Rod Steiger, whose films include On the Waterfront, In the Heat of the Night and The Player, received a lifetime achievement award from the New York International Independent Film and Video Festival on Thursday. Steiger was presented with the award while attending the screening of his latest film A Month of Sundays at the Vogue Theatre in Los Angeles, AP reports.
Judi Dench has received an Academy Fellowship award from the British Academy of Film and Television Art for her outstanding contribution to film and television, Sky News reports. The Fellowships is the highest accolade given by BAFTA. Dench, who is a five-time BAFTA winner, joins the likes of Michael Caine and Stanley Kubrick, both recipients of the Fellowship Award.
Cuba began its weekend homage to former Beatle John Lennon on Saturday with President Fidel Castro's inauguration of a bronze statue of the singer in a Havana park, Reuters reports. Lennon was an underground cult figure for Cuban youth for about 15 years following Castro's Cuban Revolution in 1959. Authorities organized two days of concerts, art fairs, and book and documentary presentations to commemorate the 21st anniversary of Lennon's murder.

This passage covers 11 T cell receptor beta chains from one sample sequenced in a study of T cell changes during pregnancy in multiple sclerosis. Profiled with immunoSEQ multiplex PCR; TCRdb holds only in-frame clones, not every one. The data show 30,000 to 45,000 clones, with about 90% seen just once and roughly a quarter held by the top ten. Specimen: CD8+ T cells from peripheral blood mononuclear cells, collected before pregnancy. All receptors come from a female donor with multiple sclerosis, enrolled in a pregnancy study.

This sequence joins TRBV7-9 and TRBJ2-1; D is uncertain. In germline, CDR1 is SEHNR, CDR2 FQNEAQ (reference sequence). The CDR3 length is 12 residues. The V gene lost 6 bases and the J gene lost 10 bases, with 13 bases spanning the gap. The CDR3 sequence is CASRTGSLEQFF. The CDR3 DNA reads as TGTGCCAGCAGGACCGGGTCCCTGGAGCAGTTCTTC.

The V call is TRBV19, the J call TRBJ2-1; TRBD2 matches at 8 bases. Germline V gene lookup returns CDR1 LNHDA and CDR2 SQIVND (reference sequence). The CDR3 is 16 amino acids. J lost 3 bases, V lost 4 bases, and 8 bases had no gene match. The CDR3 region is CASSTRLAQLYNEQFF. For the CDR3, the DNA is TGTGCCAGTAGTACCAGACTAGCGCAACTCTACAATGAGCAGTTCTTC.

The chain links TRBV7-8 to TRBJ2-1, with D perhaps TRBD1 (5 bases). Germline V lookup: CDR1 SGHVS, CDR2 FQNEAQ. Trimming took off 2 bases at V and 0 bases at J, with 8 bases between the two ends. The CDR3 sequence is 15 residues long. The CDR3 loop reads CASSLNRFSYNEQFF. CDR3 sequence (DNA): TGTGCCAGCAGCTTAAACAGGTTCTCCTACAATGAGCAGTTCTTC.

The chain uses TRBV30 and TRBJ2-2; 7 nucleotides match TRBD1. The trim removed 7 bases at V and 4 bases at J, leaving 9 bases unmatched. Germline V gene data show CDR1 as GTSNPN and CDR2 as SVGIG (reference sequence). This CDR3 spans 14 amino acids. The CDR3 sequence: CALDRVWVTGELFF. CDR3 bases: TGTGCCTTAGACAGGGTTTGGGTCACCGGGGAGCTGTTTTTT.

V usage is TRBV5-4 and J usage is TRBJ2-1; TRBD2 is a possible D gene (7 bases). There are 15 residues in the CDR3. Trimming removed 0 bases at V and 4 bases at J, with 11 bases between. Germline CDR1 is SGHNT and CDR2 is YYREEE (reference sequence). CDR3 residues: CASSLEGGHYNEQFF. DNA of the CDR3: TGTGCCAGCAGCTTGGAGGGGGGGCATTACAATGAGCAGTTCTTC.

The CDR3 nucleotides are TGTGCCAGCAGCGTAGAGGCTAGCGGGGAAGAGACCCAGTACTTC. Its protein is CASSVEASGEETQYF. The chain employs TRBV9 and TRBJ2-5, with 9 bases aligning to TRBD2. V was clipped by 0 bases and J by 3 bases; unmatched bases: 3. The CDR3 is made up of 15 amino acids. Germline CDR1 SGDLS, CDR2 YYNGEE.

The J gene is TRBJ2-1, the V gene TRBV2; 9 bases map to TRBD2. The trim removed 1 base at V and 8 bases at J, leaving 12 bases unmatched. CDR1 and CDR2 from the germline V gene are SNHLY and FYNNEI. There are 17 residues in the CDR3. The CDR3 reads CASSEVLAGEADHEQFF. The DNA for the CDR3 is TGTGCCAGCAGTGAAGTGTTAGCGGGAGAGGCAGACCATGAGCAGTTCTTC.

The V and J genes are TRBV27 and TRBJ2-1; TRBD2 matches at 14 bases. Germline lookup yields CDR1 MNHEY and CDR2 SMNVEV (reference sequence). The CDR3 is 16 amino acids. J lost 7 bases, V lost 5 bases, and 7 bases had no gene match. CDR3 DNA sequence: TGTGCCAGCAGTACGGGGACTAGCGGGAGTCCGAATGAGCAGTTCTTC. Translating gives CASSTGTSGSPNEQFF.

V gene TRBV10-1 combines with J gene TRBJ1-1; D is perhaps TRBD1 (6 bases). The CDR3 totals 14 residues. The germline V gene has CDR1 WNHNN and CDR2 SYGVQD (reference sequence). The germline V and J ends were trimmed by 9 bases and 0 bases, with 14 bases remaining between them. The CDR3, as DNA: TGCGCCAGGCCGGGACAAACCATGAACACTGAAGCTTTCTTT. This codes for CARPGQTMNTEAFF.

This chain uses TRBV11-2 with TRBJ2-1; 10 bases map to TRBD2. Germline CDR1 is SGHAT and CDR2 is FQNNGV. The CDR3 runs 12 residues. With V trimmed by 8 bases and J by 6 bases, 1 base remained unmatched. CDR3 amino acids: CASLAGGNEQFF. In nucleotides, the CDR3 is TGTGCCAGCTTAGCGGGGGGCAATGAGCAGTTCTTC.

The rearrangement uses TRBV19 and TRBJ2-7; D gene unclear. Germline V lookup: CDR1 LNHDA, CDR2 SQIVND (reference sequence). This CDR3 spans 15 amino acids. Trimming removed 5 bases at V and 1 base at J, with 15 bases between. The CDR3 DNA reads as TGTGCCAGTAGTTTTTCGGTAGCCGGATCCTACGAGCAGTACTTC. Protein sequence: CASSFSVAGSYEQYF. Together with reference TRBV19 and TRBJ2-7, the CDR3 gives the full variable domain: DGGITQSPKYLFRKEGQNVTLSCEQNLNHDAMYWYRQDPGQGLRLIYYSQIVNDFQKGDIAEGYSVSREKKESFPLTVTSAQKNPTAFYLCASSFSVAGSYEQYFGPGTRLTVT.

Madonna presented conceptual artist Martin Creed with the $28,600 Turner Prize in London on Sunday for his controversial piece entitled The Lights Going On and Off, a bare room with a light that switches on and off. Madonna prompted Channel Four to issue a speedy apology to its viewers for her strong language when she told the crowd: "At a time when political correctness is valued over honesty, I would also like to say, right on, mother---, everyone is a winner,'' Reuters reports.
Tom Petty has been nominated for the University of Florida's Distinguished Achievement Award given to individuals for "exceptional achievements in a chosen profession, for demonstrated leadership, and for other exemplary accomplishments." Gainesville, Fla. native Petty, the 51-year-old lead singer of Tom Petty and the Heartbreakers, was nominated for his contributions to music and for his hu